AAMC Offers Ideas for Dealing with Coming Physician Shortage
December 26, 2016
A recent report by the Association of American Medical Colleges (AAMC) shows that by 2025, the United States will see estimated shortages of between 14,900 and 35,600 primary care physicians, plus 37,600 and 60,300 non-primary care specialty physicians. All total, the shortage could hit between 61,700 and 94,700 physicians, with elderly patients placed at the highest risk for inadequate or inaccessible care.
"These updated projections confirm that the physician shortage is real, it's significant, and the nation must begin to train more doctors now if patients are going to be able to receive the care they need when they need it in the near future," AAMC President and CEO Darrell G. Kirch, MD said in a recent media release.
Of particular concern is the expected drop in the supply of surgical specialists – just as demand for skilled surgeons is growing. Shortages of general and vascular surgeons are highly troubling for older patients who require two to three times the amount of specialty care to treat chronic conditions and age-related illnesses.
Psychiatry is one specialty already under strain. Figures show that in 2014, 45 states had fewer psychiatrists relative to their populations than they had in 2009. Consider that more than 43 million adults in the US report a mental illness and it's clear that the specialty physician shortage may prove critical.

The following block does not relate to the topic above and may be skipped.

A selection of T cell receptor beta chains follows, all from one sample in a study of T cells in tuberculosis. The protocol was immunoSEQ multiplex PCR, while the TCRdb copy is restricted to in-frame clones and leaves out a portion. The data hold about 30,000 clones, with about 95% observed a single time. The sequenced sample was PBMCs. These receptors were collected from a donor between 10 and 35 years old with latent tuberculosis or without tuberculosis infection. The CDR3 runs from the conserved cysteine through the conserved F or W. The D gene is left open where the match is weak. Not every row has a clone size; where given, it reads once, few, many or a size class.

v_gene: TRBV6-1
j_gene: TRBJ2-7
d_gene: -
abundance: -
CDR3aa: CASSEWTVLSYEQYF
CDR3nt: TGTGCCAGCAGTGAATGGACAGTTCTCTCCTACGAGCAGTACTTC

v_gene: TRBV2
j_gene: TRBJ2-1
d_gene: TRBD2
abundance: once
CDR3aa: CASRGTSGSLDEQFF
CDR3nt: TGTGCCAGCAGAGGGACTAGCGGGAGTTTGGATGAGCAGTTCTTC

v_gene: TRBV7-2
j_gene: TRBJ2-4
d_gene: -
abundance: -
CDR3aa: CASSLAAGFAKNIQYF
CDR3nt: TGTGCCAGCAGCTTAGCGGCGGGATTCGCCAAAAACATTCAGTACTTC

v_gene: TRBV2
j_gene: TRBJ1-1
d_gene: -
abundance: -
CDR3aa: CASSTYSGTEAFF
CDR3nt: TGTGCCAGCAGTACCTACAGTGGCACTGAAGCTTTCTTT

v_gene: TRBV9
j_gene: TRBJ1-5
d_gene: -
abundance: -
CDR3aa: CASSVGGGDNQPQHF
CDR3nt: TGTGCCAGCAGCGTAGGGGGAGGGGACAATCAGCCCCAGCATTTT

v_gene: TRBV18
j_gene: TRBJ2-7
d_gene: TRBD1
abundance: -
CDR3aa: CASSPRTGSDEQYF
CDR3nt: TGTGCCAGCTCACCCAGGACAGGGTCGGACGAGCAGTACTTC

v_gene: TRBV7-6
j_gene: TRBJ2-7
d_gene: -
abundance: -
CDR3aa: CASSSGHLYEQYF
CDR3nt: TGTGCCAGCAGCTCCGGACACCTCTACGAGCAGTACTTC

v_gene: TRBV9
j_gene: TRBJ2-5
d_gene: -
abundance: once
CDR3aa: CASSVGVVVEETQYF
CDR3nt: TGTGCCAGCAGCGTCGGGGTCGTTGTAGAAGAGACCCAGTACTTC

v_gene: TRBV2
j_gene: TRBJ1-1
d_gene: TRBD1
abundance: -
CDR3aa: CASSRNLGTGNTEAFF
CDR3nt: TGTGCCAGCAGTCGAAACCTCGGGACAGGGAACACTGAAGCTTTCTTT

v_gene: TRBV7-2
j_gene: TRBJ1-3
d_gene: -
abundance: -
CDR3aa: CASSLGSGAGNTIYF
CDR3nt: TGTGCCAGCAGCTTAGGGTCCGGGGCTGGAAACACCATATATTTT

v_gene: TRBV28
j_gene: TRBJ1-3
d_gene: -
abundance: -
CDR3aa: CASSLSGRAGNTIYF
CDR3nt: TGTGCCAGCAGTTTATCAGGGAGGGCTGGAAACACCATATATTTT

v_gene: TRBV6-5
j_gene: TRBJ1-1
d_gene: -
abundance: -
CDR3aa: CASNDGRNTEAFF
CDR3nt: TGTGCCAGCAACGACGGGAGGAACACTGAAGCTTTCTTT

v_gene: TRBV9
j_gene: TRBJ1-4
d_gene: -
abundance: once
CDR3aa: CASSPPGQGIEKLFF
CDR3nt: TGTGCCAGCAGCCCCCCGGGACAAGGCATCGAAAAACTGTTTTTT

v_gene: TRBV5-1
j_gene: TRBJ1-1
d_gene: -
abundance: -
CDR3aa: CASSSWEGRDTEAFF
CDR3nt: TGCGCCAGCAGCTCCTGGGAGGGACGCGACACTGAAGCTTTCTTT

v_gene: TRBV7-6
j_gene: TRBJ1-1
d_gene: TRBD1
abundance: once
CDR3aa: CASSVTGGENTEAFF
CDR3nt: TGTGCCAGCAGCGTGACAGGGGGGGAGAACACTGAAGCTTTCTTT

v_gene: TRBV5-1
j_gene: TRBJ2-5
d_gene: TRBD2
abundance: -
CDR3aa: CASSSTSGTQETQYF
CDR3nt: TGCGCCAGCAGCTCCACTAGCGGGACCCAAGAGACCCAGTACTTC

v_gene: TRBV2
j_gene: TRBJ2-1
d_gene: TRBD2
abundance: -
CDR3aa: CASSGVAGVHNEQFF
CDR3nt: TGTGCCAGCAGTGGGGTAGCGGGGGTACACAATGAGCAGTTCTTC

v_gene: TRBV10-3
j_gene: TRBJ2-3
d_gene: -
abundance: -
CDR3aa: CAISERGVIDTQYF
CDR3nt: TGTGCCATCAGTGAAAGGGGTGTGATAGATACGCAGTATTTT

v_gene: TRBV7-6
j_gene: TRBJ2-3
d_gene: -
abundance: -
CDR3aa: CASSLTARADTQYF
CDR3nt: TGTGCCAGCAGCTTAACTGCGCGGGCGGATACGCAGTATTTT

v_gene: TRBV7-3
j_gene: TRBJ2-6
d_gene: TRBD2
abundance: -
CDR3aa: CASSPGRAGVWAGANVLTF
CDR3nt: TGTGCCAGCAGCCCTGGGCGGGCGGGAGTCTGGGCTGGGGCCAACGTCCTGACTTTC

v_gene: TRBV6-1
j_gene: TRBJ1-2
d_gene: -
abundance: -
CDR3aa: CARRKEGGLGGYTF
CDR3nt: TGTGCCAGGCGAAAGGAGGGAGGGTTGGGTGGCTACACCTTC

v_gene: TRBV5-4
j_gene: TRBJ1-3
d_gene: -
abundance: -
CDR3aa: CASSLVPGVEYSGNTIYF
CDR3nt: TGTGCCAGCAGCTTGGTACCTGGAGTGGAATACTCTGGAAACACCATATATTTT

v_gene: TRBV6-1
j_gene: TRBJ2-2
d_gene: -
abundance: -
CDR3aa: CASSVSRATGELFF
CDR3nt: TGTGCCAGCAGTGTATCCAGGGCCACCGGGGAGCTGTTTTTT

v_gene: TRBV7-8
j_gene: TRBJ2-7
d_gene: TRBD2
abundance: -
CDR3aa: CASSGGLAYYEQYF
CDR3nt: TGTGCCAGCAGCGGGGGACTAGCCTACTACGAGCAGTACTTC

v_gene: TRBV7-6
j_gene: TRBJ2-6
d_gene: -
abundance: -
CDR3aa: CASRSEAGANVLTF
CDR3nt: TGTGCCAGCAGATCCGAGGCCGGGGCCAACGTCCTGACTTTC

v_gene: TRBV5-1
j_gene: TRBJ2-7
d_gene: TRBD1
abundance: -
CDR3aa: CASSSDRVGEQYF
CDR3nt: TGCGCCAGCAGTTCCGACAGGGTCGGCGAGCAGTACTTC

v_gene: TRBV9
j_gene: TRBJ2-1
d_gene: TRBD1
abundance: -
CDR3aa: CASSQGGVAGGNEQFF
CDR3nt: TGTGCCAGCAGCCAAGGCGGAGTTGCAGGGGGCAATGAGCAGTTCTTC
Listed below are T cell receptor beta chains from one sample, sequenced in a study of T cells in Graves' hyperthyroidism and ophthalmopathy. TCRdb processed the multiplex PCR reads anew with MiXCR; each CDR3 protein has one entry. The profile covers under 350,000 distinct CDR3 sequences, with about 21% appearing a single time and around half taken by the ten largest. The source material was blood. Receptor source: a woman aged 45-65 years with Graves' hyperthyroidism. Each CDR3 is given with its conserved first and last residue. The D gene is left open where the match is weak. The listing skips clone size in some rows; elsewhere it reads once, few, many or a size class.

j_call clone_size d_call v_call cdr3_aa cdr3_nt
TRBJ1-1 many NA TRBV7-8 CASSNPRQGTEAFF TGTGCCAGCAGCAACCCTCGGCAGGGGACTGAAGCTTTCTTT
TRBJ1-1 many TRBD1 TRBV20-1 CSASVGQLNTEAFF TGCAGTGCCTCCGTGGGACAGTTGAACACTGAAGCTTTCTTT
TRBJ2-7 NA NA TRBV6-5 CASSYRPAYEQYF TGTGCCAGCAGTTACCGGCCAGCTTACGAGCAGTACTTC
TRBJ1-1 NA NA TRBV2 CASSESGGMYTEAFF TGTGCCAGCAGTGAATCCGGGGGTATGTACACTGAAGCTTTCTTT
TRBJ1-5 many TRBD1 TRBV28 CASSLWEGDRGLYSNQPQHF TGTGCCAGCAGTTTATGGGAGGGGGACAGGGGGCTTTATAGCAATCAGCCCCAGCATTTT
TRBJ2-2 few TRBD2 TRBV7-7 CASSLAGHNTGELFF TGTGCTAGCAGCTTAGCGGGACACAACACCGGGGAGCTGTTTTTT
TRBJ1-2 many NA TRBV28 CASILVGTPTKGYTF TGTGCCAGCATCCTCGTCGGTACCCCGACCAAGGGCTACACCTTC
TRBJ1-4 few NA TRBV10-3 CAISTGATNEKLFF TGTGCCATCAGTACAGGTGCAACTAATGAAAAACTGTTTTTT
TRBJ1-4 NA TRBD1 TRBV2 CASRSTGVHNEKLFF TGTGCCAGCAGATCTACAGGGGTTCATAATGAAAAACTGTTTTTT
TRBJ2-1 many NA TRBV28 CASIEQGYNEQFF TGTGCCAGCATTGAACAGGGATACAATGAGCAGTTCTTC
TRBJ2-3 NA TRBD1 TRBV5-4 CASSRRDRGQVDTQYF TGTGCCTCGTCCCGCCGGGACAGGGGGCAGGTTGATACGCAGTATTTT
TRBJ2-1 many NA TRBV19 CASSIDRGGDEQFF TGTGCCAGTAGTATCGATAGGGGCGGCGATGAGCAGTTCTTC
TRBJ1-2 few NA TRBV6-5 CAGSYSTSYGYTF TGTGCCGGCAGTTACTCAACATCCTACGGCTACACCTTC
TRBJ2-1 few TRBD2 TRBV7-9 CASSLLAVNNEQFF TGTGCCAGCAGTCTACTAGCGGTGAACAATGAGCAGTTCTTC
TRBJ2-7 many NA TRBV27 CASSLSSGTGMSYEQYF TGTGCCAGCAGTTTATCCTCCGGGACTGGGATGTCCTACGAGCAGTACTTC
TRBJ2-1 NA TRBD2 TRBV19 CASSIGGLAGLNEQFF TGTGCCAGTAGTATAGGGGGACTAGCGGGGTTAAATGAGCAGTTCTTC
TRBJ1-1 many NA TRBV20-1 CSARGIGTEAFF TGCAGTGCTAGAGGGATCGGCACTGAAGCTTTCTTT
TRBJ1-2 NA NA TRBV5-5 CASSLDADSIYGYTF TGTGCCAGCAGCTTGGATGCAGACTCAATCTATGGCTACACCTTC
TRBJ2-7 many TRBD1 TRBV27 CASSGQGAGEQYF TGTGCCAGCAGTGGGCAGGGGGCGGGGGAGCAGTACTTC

To help alleviate the shortage, the AAMC recommends a multipronged solution that includes:
- Innovations in care delivery
- Improved use of medical technology
- Increased federal support for an additional 3,000 new residency positions over the next five years
- Increased enrollment and larger class sizes at medical schools to ensure an overall rise in the number of skilled new physicians
- Congressional support for new doctor training
- A requirement for all new MDs to complete a residence after graduating from medial school to ensure they’re able to care for patients independently
"We believe this is a measured approach to deal with a problem that has the potential to affect every American," Kirch says. "It strikes a balance between our nation's budget constraints and what medical schools and teaching hospitals believe is our responsibility to meet the needs of patients. Because it can take up to 10 years to train a doctor, our nation needs to act now.”
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